The 5 Best Retro Games to Play on Windows

If you love playing games on your PC, then Windows will grant you access to the widest selection of titles, including many retro titles.

There’s been a lot of excitement recently about Microsoft’s plans to release Windows 11, an entirely new operating system to replace Windows 10, which had been touted as the “final” major version the company would create.

Apple and the many Linux distro developers also regularly release major updates to their operating systems, but they don’t attract the fanfare that Microsoft gets. That’s thanks in part to the fact that Windows is so widely used, with recent figures showing that it holds 87.56% of the entire desktop operating system market.

One of the reasons Windows is so popular is that it is compatible with many devices and applications. This is great for many different types of users, but especially gamers. Windows users have access to more great quality free games than any other platform, epic AAA titles, and classic and retro releases.

1. Solitaire

Microsoft Solitaire is a staple of the programs that ship with Windows. It was included by the company back in 1990 when it launched Windows 3. Solitaire was designed to help people learn all of the ways that you can use a mouse since the concept was relatively new back then.

Also, it was one of the first card games that you could play on your computer. Players who can now visit online gambling platforms and use casino bonuses in Canada to play card games for real money were once limited to this game format that could only be played for fun.

It remains incredibly popular today, with around 35 million people playing at least one game every month, more than 30 years after it was created. That figure also doesn’t include the many clones and copies available to play on Windows and other devices.

Microsoft caused an uproar when it removed it from Windows 8, and quickly backtracked, releasing a downloadable version from the Microsoft Store.

2. Blackjack

windows Blackjack

Blackjack is one of the most popular card games played in the world today. It's also one of the oldest, with various iterations of blackjack being traced back as far as the 15th century. In years gone by, you’d have had to visit a land-based casino to enjoy blackjack, but today, various versions of it are available for Windows users.

There are free-to-play blackjack games that can be downloaded from the Microsoft Store or played through your web browser. These maintain the betting mechanic by giving you play chips that can’t be converted into cash.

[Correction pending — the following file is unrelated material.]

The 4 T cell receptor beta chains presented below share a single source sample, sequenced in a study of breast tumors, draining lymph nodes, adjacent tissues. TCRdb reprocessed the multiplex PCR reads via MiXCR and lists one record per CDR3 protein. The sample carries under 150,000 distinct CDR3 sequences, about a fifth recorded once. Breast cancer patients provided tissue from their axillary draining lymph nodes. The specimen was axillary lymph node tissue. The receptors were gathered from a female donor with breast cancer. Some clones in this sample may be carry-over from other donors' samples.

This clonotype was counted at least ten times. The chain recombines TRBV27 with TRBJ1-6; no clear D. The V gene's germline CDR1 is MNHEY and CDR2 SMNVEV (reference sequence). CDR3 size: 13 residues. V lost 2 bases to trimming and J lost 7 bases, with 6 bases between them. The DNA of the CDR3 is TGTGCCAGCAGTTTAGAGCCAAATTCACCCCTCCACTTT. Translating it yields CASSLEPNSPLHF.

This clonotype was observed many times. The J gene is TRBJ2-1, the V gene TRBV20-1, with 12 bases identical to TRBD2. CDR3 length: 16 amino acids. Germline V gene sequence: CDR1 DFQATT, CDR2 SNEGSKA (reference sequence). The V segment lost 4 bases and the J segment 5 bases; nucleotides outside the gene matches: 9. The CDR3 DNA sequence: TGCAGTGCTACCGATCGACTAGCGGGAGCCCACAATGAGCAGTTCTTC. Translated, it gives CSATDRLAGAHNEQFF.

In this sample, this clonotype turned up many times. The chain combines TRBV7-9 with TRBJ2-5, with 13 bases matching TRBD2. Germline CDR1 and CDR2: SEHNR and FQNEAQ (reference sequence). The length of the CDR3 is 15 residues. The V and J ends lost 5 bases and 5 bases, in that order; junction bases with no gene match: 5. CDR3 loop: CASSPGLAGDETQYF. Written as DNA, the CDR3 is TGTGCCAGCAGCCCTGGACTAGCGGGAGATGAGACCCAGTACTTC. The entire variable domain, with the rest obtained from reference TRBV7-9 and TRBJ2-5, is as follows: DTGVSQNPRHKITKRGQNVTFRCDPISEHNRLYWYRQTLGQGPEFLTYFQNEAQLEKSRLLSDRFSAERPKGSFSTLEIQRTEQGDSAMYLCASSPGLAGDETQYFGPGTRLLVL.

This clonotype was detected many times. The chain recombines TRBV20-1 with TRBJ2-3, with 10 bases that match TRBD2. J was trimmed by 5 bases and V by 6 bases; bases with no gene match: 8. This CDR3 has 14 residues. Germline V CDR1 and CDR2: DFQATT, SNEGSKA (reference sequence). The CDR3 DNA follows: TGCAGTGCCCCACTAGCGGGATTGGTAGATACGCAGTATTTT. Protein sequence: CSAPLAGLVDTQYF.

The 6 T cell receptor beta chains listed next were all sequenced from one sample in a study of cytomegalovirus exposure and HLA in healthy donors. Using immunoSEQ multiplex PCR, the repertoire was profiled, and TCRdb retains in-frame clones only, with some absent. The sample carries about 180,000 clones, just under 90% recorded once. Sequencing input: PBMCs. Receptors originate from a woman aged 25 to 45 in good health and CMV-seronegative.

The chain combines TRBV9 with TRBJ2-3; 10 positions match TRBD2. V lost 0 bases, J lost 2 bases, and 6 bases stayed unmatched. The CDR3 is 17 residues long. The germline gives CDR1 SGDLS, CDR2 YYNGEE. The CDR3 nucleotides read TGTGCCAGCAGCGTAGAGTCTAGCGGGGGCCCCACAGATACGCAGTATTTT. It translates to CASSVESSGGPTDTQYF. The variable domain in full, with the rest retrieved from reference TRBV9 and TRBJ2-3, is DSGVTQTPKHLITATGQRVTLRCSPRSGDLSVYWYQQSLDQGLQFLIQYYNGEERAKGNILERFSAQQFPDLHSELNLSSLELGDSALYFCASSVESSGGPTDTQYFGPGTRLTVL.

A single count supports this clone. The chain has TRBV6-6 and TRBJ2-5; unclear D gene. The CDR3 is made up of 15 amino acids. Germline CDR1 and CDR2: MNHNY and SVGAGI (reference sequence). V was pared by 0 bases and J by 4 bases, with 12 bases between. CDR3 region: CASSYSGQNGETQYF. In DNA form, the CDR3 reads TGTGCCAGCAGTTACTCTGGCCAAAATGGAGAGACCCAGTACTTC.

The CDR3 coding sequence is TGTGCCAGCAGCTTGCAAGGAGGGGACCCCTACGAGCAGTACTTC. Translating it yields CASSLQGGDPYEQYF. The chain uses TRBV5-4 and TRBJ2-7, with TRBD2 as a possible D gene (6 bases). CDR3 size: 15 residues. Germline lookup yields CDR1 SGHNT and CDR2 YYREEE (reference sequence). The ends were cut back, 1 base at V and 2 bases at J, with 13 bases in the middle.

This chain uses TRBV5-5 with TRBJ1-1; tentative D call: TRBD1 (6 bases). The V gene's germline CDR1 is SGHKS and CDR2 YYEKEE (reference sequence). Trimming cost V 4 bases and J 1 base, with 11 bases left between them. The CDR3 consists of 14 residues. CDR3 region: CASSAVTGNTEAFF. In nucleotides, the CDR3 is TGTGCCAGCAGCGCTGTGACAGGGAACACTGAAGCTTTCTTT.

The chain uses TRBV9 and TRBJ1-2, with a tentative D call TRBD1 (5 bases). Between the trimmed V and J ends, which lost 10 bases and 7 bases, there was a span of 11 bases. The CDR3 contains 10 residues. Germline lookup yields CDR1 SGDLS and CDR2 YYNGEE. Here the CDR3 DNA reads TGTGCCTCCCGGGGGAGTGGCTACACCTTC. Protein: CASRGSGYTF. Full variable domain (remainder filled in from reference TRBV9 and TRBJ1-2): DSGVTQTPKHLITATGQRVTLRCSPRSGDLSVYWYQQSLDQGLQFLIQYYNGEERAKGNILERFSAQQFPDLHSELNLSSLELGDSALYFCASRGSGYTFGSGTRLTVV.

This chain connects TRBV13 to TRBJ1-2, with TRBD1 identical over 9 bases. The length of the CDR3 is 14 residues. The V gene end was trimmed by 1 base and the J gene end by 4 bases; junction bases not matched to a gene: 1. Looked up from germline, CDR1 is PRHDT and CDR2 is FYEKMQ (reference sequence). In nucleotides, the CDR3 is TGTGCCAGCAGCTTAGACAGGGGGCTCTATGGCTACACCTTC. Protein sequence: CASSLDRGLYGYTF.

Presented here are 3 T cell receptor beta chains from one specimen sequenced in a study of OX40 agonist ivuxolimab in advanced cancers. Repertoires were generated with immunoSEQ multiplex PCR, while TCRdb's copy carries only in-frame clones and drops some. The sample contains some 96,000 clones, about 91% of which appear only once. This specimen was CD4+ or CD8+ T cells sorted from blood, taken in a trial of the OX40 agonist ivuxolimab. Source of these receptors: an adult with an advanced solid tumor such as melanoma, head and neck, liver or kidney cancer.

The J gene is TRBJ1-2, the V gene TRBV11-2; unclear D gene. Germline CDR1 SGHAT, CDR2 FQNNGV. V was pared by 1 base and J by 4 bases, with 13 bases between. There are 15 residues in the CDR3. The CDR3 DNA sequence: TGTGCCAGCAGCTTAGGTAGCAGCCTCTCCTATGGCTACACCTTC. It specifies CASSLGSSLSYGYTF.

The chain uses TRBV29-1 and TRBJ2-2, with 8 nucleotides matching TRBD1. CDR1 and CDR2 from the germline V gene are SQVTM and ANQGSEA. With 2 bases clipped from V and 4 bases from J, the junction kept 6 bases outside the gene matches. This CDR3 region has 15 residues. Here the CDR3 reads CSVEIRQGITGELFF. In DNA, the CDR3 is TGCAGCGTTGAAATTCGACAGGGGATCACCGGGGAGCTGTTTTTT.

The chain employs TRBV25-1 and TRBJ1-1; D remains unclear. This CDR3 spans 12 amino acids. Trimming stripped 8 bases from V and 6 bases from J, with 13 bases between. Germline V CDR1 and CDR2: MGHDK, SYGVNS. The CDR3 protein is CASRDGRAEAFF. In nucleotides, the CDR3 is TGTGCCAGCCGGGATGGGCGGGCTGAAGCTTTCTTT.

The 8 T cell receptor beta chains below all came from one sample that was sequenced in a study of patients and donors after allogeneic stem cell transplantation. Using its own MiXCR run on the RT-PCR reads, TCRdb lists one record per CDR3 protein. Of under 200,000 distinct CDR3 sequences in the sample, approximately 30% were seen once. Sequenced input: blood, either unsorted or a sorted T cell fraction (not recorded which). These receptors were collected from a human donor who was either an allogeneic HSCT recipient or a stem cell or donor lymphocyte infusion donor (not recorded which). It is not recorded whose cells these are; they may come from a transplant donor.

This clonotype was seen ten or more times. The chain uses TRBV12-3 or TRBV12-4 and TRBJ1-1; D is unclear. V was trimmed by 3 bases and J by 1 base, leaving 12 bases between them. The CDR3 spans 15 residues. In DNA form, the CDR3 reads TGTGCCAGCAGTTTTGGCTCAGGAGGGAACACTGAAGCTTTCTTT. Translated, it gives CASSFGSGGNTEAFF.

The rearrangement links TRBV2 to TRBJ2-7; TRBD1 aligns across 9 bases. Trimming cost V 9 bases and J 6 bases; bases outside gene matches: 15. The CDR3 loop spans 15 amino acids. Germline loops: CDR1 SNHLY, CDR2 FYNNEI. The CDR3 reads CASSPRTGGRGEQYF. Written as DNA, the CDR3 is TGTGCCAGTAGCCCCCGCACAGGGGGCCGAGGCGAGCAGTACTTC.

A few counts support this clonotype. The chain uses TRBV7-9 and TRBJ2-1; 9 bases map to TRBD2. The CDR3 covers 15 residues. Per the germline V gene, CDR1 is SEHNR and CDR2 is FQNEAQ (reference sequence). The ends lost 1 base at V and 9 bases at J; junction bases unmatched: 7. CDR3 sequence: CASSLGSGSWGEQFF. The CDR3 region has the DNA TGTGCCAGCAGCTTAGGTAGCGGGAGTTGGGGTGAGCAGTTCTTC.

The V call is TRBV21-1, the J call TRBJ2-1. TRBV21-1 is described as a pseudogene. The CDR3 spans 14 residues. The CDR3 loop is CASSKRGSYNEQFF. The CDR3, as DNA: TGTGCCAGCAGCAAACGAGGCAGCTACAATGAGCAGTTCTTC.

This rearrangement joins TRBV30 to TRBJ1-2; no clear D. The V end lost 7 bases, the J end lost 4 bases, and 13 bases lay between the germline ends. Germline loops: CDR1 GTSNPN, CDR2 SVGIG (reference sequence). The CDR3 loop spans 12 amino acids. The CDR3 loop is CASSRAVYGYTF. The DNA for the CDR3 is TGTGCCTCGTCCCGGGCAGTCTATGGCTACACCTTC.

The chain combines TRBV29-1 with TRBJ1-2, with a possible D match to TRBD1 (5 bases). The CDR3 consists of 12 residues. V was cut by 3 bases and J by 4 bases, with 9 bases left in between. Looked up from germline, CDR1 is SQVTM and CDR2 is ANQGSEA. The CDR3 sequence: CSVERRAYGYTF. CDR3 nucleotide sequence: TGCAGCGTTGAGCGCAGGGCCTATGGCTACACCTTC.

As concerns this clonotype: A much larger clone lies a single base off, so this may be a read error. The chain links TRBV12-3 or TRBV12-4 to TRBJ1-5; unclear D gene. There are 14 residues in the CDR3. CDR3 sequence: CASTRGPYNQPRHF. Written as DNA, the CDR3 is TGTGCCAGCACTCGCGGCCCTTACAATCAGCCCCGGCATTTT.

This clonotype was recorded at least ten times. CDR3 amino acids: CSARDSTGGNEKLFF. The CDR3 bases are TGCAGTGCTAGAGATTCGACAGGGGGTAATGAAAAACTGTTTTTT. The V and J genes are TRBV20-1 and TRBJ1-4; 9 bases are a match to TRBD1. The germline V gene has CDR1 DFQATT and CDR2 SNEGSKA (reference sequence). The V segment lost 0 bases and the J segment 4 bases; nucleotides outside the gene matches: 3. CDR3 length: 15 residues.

The other option is to join an online casino and play with real money. Some require Windows users to download their proprietary software, while others allow you to play their blackjack games in a web browser.

3. Chess


Chess is another incredibly popular game that can be enjoyed through Windows PCs. There are several great chess programs that you can download and install, including some through Valve’s Steam platform.

The breadth of chess games gives you access to many different game variants, rather than just the standard version that most people know. For example, Steam’s library of chess games includes Janggi (Korean chess), 5D chess, and Mad Chess, which introduces new pieces.

4. Pac-Man


Pac-Man is one of the most successful video games and has been released and ported onto just about every device and form factor imaginable. Windows users have access to a myriad of different Pac-Man versions, including some downloaded from the Microsoft Store.

Google even released its own Pac-Man Google Doodle in 2010 to celebrate the 30th anniversary of the game. It’s still available to play through most web browsers today.

5. Transport Tycoon

Transport Tycoon

Business management games, often titled “Something Tycoon,” are a dime a dozen today, with titles like Game Dev Tycoon, Zoo Tycoon, DinoPark Tycoon, Pizza Tycoon, Monopoly Tycoon, and Moon Tycoon.

It wasn’t the first, but the most famous game to ever use this name is RollerCoaster Tycoon, a theme park management game created by Chris Sawyer in 1999. However, before this, Chris released Transport Tycoon.

The game ran on DOS and early versions of Windows but has been resurrected by the dedicated community of fans who have painstakingly recreated the entire game and called it OpenTTD. It contains many of the most popular features of the original Transport Tycoon with additional elements that make it more entertaining and realistic.

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